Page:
Nick Evans, featured in Language Matters, is a linguist at the Australian National University. But what does a linguist actually do? Watch how Nick works with language consultants Johnny Namayiwa and Charlie Mangulda and you get a sense of what linguistic research in the field is actually like. It is patient, long-term work, hi-tech but also very human – and it depends fundamentally on collaboration with native speakers and their communities.
Most schools teach languages, but far fewer cover linguistics. Everyone is a fluent native speaker of at least one language, and over 75% of the world’s population is bilingual, with nearly half functioning routinely in three or more languages, according to one estimate. From an early age, children start using thousands of words and deploying complex structures, all without formal instruction – some linguists say that humans have a “language instinct” hard-wired deep in our brains.
Even a brief introduction to the ideas of linguistics can transform ideas about how we speak and listen to each other every day. The philosopher Ludwig Wittgenstein wrote that the limits of a person’s language are the limits of his or her world.
Linguistics is the scientific study of human languages in all their diversity and complexity, including both spoken and sign languages. Between 6,000 and 7,000 languages exist across the world, not to mention all the different dialects and varieties within them, based on where people live and what groups they belong to, their social class, age, gender, race, or religion. There are even different idiolects: every single person speaks a little bit differently because of their background and personal development.
Linguists are not just experts on particular languages like English, Chinese, or Mawng – they probe the universal tendencies and patterns that occur across all of human language. Linguists research the deep structure of languages, the ways they are used every day, and how they change over time. Language is universal – every group on earth has one – and in many ways is unique to humans.
Even the shortest conversation depends on a mind-boggling combination of factors, from the physical properties of the sound waves (or high-speed gestures) we produce to our intentions in a particular social context. Every language is both a formal, rule-based system, and a social phenomenon that functions as an almost unconscious part of everyday life, like breathing. Languages are constantly in motion, changing over time and space, differing between individuals and contexts. Linguists consider oral speech to be much more fundamental than writing, since most of the world’s languages have been unwritten until very recently. In a few cases, there is evidence of writing going back 5,000 years, but some form of spoken language seems to be at least 100,000 years old, if not older.
As linguists Geoff Nunberg and Tom Wasow write:
[Language] is lodged in human brains; it is passed on from one generation to the next; it is intimately bound up with the forms of human thought. Unlike a specialized system like arithmetic, it serves a vast range of communicative needs—from getting your neighbor to keep the weeds down, to reporting simple facts, telling jokes, making declarations of love, or praying to a deity. And of course it functions in the midst of complex societies, not just as a means of communication, but as a marker of social identity—a sign of membership in a social class, ethnic group, or nation. It isn’t surprising, then, that linguistic research shares some concerns with just about every one of the human sciences, from psychology and neurology to literary study, anthropology, sociology, and political science.
Linguists study every level of linguistic structure, from sounds to words to full utterances and beyond. Linguistics is usually divided into several key fields, all of which interact with one another, though each has its own tools, approaches, and theories:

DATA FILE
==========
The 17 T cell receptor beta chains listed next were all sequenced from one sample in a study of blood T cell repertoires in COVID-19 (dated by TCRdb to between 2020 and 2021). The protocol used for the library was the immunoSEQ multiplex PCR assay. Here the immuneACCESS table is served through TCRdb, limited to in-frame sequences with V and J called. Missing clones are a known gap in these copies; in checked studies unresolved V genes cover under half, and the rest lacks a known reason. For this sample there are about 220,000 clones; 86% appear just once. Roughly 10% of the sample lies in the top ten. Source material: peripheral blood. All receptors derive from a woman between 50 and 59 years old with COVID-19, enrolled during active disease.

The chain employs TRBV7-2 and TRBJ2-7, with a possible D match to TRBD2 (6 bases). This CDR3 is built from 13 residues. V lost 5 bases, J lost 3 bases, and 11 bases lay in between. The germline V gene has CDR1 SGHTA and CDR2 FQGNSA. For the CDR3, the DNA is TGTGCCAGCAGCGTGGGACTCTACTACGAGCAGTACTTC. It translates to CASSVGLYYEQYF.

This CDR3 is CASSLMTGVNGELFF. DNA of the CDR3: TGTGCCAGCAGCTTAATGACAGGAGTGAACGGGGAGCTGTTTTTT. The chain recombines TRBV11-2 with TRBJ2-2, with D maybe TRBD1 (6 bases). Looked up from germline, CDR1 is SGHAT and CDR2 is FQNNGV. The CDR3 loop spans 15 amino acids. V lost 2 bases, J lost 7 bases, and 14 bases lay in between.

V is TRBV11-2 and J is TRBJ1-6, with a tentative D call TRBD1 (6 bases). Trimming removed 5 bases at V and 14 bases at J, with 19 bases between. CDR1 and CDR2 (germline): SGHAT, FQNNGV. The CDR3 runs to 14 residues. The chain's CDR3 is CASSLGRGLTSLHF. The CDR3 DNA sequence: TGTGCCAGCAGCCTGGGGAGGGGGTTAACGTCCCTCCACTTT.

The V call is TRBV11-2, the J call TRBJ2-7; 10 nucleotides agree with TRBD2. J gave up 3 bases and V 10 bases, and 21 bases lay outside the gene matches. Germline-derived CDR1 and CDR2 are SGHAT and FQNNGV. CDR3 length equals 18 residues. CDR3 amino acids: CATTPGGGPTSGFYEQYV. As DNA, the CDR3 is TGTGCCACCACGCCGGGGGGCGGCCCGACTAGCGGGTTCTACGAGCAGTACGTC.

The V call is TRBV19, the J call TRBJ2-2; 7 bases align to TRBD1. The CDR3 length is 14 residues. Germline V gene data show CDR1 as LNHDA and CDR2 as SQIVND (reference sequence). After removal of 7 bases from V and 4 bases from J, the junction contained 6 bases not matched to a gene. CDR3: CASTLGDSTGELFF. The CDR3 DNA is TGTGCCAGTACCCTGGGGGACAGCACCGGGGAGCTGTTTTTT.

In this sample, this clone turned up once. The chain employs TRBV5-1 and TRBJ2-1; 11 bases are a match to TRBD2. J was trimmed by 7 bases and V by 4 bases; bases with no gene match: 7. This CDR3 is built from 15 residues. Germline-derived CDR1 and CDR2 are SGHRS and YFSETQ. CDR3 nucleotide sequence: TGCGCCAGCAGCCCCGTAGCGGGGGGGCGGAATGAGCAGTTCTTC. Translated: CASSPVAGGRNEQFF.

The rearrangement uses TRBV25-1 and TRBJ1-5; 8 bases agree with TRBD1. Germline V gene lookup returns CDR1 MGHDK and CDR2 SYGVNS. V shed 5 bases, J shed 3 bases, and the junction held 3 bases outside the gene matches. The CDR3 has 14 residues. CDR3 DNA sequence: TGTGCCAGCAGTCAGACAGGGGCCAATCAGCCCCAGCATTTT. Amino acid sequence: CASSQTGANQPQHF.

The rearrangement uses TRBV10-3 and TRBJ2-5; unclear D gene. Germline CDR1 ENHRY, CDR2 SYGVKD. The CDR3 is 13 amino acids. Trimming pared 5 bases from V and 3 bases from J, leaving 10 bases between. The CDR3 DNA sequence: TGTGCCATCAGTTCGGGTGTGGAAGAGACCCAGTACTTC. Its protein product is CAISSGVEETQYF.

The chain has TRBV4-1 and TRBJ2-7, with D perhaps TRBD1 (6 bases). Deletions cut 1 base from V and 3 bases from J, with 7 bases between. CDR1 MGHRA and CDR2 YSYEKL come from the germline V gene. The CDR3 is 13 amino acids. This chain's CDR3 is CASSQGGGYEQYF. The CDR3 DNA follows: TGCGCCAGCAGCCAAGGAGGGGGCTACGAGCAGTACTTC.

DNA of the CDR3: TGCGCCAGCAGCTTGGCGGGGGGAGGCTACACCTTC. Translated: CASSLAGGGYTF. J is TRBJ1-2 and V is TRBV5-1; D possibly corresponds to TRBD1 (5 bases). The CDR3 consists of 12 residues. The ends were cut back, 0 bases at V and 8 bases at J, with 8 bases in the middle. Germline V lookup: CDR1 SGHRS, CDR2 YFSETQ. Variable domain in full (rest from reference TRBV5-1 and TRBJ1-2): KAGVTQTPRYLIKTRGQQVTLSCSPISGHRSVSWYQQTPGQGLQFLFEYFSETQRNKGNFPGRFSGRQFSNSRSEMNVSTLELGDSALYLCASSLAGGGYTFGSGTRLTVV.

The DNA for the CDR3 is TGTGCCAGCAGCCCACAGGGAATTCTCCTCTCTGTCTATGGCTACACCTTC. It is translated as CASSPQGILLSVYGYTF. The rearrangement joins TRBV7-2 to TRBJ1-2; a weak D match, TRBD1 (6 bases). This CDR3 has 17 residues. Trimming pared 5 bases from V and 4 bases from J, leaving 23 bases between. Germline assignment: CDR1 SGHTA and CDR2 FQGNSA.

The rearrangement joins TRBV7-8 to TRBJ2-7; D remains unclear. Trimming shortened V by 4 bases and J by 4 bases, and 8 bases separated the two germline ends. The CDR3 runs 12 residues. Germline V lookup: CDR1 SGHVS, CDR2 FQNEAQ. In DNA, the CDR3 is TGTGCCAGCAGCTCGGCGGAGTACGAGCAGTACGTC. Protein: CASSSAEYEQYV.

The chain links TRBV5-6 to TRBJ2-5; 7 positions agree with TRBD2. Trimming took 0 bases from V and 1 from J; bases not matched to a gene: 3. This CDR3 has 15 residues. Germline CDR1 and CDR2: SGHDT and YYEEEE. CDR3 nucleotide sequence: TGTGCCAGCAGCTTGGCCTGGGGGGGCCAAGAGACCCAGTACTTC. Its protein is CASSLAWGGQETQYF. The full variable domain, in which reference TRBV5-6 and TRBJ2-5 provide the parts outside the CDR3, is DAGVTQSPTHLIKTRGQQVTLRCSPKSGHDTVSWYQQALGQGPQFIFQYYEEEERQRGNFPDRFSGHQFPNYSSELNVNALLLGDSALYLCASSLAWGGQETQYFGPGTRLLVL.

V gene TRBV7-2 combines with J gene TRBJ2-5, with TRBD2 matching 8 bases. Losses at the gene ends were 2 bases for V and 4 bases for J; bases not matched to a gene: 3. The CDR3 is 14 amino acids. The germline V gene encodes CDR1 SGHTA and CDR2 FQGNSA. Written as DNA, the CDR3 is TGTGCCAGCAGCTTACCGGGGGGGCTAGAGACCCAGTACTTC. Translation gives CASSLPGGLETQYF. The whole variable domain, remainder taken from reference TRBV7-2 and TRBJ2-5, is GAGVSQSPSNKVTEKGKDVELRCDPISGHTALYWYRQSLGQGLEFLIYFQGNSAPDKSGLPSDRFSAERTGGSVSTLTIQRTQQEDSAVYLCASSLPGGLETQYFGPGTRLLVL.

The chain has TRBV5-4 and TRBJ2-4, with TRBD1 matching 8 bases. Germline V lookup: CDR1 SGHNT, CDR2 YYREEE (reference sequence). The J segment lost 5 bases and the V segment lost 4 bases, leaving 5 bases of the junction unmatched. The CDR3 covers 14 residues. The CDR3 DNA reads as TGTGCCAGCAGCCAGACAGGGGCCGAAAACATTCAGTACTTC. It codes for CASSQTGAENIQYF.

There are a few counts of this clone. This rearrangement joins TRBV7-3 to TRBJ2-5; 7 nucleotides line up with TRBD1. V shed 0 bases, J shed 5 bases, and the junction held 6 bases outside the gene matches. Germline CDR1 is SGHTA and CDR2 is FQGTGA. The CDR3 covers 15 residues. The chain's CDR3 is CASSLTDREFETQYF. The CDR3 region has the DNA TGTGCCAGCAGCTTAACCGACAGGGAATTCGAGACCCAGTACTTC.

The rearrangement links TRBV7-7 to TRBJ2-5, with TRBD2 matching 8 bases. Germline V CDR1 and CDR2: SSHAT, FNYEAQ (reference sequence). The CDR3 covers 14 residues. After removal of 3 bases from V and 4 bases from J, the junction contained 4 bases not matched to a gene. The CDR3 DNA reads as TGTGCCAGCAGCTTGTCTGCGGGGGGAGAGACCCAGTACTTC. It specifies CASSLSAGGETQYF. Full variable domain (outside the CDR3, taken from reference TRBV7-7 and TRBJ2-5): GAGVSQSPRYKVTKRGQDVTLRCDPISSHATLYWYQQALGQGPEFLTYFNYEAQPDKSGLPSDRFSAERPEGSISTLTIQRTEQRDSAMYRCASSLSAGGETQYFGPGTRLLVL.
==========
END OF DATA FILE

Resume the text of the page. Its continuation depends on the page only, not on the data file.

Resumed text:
Phonetics is the study of speech sounds, the meaningful sounds we make while speaking. That includes both consonants, sounds where breath is obstructed somewhere in the vocal tract, and vowels, where the vocal cords vibrate but there is no obstruction. Every language has an inventory of meaningful sounds, called phonemes, that are produced by specific combinations of the ways we use our vocal cords, tongues, teeth, lips etc. For instance, in English bit and pit are two different words, with different meanings. Both b and p are bilabial “stop” consonants, produced with both the lower and upper lip, but b is “voiced” and p is not. That’s why b “buzzes”: touch your vocal cords when you’re making the sound!
Read more about the sounds of speech.
The International Phonetic Alphabet (IPA), which linguists use to notate speech sounds precisely, works like a periodic table for all the sounds of human language.
Phonology is the study of how the sounds described by phonetics operate and are organized in language. Sounds encode meaning and combine in complex ways. As linguist Kenneth Pike put it, “phonetics gathers the raw material,” while phonology “cooks it.” Take the way that nouns are made plural in English. The final sound in any noun’s singular form changes the way that the plural –s is pronounced. Try pronouncing “cats,” “dogs,” and “churches” one after the other, and you’ll find that “plural –s” can sound three different ways, which linguists would write (in IPA) as /s/, /z/, and /əz/. All of us instinctively know what linguists call the phonotactic rules of the languages we speak – for instance, the kinds of sounds and syllables that are allowed in English. Which is why ran is an acceptable syllable in English, but tlan is not – though tlan works perfectly well and is a common word in Nahuatl, an indigenous language of Mexico.
Learn about phonetics and phonology in this free online lecture from the Virtual Linguistics Campus.
Morphology is the study of words and how they are formed. Words are often made up of smaller bits of meaning, called morphemes: “cats” includes both “cat” and plural “-s.” “Mistrustful” has three morphemes: “mis-trust-ful.” Some languages can form entire sentences by linking up morphemes within a single word – in Central Siberian Yupik, angyaghllangyugtuqlu means “Also, he wants to acquire a big boat.”
Learn more about morphology and how words are formed.
For an in-depth discussion, read the introductory chapter of What is Morphology? by linguists Mark Aronoff and Kirsten Fudeman.